Implementation of a U.S. Food and Drug Administration (FDA) requirement that chain restaurants, grocery stores, and other food establishments post calorie counts on menus has been delayed until Dec. 1, 2016—a year later than FDA initially intended, and two years after publication of the ruling.
The change is in response to the numerous requests FDA received from the food industry to both further interpret the rules and delay enforcement of the rules. Industry officials cited concerns over the need to develop software, information systems and other technologies that would ensure accurate labeling; available time to complete staff training and develop new standard operating procedures; and install and capacity to update menu boards across all locations.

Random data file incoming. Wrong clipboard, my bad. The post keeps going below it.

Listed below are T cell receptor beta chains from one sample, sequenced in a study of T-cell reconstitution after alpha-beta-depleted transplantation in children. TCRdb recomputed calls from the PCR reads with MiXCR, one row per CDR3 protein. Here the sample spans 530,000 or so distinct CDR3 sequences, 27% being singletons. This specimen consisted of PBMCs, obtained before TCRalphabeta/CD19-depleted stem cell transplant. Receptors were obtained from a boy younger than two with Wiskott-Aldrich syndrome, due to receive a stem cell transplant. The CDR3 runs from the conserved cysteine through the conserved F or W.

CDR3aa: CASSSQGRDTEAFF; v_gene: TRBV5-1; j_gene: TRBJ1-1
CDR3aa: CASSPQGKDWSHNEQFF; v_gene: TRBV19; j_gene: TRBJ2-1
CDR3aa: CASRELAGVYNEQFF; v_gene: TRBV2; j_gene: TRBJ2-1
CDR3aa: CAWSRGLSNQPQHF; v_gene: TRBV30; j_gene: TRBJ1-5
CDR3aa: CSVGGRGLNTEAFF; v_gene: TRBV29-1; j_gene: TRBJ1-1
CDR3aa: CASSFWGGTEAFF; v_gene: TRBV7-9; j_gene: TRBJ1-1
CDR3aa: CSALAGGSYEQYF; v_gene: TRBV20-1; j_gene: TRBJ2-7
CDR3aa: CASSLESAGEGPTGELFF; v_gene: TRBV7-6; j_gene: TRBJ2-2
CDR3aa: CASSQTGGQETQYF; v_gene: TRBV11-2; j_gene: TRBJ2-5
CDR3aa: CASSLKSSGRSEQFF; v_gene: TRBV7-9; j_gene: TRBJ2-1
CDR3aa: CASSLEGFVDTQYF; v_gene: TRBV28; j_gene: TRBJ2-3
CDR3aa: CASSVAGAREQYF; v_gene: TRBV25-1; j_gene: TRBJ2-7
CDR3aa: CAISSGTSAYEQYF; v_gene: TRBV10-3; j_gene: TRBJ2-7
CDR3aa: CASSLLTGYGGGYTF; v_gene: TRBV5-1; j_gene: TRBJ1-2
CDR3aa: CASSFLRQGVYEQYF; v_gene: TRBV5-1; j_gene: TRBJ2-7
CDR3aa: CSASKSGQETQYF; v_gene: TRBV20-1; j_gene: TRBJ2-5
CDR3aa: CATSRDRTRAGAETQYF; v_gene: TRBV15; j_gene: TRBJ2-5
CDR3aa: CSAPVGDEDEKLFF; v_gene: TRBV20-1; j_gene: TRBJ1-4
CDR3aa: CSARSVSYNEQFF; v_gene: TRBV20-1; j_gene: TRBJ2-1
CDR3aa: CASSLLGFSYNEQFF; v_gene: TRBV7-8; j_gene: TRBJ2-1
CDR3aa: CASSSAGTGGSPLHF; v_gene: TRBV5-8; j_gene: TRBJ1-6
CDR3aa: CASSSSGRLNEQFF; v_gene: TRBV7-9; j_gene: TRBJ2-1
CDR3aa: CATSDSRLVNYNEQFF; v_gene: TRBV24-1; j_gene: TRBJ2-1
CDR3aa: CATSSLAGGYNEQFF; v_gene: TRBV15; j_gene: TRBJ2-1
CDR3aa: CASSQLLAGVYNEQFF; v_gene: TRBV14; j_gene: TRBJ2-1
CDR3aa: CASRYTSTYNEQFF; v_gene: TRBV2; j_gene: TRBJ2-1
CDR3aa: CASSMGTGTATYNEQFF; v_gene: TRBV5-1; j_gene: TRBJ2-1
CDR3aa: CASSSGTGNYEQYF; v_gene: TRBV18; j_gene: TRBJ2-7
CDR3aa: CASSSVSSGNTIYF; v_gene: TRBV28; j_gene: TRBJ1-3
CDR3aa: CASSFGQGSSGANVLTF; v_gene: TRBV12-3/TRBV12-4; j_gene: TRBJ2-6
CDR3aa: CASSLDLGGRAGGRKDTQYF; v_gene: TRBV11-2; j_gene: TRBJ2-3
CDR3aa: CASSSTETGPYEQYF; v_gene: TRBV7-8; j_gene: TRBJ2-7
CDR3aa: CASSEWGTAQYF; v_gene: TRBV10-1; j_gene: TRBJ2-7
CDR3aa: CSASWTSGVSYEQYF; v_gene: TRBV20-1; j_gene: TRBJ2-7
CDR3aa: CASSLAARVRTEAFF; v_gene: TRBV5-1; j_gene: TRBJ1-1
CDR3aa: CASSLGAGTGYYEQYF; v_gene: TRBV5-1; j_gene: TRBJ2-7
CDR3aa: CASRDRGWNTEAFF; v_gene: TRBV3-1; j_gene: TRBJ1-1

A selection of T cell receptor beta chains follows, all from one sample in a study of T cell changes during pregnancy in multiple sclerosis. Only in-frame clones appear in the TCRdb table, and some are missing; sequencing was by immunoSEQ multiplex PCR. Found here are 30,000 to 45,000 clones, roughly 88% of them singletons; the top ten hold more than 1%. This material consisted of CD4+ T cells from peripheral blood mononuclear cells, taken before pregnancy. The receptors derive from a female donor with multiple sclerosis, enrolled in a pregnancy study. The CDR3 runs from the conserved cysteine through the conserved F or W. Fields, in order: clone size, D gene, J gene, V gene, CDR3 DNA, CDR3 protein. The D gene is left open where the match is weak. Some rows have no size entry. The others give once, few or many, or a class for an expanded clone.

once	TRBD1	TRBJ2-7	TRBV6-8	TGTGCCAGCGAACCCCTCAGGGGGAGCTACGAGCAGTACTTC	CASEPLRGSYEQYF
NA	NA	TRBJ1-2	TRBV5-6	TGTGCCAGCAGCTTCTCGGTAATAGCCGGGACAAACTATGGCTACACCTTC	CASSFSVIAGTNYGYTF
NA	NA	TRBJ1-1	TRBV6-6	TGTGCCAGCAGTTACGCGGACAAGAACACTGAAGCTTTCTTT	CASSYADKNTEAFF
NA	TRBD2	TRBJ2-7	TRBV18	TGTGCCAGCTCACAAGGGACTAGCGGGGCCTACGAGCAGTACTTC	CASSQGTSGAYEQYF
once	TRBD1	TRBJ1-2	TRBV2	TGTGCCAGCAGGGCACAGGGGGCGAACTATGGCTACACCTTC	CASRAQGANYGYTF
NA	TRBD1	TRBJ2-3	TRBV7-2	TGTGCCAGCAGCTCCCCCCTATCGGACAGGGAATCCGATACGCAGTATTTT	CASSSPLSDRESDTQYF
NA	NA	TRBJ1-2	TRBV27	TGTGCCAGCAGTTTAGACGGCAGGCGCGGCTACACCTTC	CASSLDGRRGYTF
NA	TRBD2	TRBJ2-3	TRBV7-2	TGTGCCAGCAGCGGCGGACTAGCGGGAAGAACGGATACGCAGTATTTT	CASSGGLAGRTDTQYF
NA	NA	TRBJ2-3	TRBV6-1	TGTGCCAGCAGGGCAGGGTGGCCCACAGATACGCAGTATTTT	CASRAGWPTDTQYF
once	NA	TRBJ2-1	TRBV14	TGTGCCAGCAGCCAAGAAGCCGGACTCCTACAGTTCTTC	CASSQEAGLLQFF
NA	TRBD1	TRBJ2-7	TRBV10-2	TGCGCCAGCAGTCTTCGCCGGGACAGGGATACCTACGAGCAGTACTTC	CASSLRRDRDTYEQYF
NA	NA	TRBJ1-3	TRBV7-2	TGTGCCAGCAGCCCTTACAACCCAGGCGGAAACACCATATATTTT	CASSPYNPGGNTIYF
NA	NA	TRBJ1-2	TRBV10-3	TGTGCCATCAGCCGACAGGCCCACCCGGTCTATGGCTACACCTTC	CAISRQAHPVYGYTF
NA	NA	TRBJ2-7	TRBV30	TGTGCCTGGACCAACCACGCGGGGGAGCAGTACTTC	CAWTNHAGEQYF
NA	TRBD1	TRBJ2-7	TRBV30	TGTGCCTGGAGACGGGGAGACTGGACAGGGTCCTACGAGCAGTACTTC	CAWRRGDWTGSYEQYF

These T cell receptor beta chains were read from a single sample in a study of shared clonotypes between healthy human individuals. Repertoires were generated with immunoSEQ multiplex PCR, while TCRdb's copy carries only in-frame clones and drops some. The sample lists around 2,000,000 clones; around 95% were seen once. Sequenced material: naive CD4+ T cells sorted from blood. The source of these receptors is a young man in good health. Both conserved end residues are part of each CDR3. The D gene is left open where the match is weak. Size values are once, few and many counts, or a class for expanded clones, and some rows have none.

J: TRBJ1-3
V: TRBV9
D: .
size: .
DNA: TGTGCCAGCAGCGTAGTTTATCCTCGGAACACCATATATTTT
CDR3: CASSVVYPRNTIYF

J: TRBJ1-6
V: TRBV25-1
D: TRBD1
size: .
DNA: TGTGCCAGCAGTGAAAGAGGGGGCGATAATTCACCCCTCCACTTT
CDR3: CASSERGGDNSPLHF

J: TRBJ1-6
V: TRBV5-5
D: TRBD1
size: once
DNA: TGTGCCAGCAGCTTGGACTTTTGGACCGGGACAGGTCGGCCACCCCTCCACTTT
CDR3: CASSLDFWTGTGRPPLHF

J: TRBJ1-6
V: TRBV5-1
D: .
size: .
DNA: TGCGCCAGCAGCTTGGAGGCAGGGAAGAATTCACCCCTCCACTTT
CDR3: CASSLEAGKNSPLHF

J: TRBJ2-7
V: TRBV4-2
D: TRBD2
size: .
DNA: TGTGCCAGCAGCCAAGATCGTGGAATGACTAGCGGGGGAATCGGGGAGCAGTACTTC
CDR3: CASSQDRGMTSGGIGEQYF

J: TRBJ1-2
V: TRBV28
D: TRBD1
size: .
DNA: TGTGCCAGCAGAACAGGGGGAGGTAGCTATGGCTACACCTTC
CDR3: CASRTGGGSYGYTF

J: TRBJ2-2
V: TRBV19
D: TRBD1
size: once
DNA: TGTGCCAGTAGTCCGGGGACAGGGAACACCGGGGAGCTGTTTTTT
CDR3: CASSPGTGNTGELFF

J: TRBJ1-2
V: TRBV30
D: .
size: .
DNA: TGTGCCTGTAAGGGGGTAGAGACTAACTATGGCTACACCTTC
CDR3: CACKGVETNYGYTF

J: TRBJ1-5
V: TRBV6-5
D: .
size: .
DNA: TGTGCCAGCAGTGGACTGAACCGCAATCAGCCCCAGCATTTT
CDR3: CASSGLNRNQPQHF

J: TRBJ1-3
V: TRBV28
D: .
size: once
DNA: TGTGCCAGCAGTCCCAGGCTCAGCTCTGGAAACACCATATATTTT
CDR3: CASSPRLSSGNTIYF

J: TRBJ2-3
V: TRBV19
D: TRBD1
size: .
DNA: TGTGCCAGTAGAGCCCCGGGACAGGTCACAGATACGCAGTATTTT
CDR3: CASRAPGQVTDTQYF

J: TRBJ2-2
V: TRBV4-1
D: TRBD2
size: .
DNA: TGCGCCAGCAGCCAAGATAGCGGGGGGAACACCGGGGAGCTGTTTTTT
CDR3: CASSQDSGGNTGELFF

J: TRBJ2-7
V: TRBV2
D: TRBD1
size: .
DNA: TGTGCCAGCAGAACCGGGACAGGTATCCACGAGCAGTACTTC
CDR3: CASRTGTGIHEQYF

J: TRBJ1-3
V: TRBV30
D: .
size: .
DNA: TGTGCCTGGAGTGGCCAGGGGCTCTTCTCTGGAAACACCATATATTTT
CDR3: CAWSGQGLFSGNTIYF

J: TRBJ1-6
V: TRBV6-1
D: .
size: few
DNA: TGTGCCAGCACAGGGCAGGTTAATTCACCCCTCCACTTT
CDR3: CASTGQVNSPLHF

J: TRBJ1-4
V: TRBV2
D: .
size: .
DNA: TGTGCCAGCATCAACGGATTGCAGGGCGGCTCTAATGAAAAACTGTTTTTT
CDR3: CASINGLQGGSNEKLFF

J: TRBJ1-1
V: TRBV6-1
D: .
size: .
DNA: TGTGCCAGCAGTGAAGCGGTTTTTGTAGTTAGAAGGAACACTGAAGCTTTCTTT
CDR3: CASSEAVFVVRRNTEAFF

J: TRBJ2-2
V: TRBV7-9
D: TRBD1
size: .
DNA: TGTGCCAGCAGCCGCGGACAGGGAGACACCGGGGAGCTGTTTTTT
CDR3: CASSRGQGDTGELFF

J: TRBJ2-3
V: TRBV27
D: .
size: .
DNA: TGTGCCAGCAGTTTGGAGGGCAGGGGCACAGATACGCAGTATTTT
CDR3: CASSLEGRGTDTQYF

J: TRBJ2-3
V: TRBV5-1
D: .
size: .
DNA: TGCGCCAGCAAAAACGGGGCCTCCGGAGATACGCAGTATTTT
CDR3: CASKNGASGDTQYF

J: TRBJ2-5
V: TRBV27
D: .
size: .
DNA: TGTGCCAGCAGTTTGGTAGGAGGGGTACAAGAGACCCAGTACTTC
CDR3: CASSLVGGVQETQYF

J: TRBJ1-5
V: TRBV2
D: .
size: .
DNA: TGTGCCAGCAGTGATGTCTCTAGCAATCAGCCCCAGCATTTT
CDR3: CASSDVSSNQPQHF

A statement by FDA indicates the delay was approved to “ensure that consumers are provided accurate, clear, and consistent nutrition information for foods sold in covered establishments in a direct and accessible manner.” Covered establishments are defined as food establishments with more than 20 locations doing business under the same name; this includes most chain restaurants, vending machines, grocery stores, and coffee shops, among other establishments.
Public health agencies including NACCHO have championed the menu labeling rule as an important step in ensuring Americans have the information needed to make healthy and nutritious choices in their meal planning, as well as a a possible step toward encouraging restaurants to include a wider variety of healthy choices in their offerings.
In addition to the new compliance deadline, FDA announced that it will issue additional guidance addressing some of the most frequently asked questions about the menu labeling rule. This is estimated to be available late summer.